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Jobless Claims Increase To 373,000, Above Economists’ Predictions

Thomas Catenacci

The number of Americans filing new unemployment claims increased to 373,000 last week as the economy continues to recover from the coronavirus pandemic, according to the Department of Labor.

The Bureau of Labor and Statistics figure released Thursday represented a slight increase in the number of new jobless claims compared to the week ending June 26, when 371,000 new jobless claims were reported. That number was revised up from the 364,000 jobless claims initially reported last week.

Economists expected Thursday’s jobless claims number to come in around 350,000, The Wall Street Journal reported.

“Employment is still on a strong upward trajectory,” Oxford Economics chief U.S. economist Gregory Daco told the WSJ. “Demand for labor is very strong.”

Daco added that the factors causing elevated unemployment in recent months have eased up, according to the WSJ. Generous unemployment benefits have been removed in many states, child care services are more readily available and workers fear contracting coronavirus less now than at any point during the pandemic.

Jobless claims have steadily dropped throughout April, May and June, hitting multiple pandemic lows. Roughly 14.2 million Americans continue to collect unemployment benefits nationwide, according to the report.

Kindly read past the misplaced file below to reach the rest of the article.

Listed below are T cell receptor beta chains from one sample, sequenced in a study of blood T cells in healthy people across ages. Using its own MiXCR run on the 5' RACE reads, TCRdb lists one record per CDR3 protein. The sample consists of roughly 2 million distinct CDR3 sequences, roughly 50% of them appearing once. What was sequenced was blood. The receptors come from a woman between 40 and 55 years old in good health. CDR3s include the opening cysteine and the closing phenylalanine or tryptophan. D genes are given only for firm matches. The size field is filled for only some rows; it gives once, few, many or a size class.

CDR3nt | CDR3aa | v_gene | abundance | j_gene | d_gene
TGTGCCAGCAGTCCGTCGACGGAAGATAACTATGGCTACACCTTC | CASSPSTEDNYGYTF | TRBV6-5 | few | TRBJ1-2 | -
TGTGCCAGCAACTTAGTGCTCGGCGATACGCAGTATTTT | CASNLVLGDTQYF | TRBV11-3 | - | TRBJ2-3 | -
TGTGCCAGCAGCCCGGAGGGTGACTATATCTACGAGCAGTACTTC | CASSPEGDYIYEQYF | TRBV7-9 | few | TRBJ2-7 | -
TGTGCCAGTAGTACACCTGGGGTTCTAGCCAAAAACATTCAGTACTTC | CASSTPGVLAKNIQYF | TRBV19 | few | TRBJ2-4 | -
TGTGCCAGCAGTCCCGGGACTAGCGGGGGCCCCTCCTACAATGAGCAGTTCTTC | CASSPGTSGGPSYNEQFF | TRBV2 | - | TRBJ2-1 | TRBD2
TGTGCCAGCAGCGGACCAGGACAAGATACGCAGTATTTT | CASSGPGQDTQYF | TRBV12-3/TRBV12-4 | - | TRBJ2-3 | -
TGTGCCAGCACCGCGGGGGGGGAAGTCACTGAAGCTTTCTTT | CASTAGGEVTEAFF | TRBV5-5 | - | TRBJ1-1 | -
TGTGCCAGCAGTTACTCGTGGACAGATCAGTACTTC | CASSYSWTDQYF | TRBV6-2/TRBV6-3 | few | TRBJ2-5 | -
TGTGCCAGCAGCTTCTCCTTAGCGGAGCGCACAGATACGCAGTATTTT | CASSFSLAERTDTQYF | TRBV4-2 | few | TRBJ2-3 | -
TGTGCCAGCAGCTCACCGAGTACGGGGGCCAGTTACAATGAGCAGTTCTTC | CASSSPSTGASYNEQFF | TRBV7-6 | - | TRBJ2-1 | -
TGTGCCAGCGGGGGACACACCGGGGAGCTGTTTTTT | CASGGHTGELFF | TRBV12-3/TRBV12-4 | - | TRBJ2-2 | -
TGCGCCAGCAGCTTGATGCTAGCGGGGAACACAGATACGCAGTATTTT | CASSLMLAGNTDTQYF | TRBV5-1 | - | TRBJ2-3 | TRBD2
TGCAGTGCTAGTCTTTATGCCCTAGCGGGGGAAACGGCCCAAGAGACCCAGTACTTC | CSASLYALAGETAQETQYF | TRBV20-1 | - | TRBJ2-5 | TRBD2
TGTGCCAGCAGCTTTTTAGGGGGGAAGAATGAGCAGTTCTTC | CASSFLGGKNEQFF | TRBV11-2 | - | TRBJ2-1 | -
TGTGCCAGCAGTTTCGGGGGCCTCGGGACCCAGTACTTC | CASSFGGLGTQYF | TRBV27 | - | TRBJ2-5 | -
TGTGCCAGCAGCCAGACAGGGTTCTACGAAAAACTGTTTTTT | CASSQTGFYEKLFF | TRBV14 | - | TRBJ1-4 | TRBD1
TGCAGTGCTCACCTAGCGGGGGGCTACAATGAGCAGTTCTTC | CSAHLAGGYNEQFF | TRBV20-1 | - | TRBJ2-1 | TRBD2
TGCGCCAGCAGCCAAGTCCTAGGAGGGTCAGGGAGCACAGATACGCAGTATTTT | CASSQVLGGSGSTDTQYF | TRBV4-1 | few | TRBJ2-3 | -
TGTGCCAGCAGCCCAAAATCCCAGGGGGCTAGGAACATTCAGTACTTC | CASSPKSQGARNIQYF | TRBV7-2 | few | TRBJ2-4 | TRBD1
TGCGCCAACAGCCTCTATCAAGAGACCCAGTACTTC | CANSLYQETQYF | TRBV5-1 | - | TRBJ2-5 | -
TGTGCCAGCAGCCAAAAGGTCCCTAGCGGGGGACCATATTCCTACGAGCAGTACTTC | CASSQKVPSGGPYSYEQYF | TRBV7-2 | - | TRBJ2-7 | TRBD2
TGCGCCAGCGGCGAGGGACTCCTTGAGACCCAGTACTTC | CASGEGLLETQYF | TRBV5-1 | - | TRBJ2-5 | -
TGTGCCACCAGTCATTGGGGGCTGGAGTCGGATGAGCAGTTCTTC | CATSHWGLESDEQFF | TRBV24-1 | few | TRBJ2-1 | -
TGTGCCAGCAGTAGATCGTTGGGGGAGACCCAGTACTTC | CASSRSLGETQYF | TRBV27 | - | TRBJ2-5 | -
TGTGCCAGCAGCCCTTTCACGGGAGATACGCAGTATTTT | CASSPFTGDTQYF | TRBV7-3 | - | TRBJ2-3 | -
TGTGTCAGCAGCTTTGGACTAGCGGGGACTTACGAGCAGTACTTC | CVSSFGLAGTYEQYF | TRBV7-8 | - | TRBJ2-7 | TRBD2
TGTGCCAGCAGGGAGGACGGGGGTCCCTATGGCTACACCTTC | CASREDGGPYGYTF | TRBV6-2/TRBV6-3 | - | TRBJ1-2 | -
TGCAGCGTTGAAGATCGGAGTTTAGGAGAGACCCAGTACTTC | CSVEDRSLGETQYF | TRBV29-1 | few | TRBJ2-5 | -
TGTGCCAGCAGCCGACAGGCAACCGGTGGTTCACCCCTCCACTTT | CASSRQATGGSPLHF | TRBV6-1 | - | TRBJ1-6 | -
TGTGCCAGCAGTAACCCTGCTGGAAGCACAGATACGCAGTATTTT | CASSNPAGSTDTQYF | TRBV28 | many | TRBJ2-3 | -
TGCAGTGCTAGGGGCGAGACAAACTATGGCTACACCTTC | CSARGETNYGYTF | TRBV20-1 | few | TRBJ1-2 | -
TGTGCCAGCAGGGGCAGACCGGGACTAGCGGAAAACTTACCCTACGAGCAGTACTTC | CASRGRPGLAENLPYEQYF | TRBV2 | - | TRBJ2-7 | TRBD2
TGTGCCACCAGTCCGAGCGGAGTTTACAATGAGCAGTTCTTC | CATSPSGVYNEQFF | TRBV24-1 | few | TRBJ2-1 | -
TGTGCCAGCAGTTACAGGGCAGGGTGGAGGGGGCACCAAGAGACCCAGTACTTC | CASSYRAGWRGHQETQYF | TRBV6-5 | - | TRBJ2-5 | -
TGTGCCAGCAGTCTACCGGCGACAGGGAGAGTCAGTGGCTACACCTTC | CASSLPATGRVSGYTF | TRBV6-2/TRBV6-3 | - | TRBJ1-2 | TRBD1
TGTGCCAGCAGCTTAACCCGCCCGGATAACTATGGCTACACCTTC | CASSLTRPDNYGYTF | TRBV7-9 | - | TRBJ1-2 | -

President Joe Biden, meanwhile, continues to push his infrastructure and jobs plan, which the White House estimates will create millions of jobs. The president agreed to a compromise $1.2 trillion infrastructure package with a group of bipartisan senators last month.

“We need to invest not just in the physical and human infrastructure of today, we need to invest in the jobs and industries of tomorrow,” Biden said during his remarks in Illinois on Wednesday.

“We need to lay the foundation for the next generation of American jobs and American leadership in manufacturing and technology,” he continued.

The U.S. economy added 850,000 jobs in June, 559,000 jobs in May and just 266,000 in April, according to government data. The slow job growth caused Republican-led states to begin withdrawing from the federal $300 weekly unemployment bonus implemented by Democrats’ $1.9 trillion stimulus package.

More than half of all states have announced their early withdrawal from the program, according to CNET. Colorado and Connecticut will continue to offer the $300 weekly bonus, but will offer a cash incentive for unemployed residents who find a job.

Job vacancies hit a record high, reaching 9.2 million at the end of May, according to a Labor Department report released Wednesday. The leisure and hospitality industry accounted for about 2.7 million of the openings.

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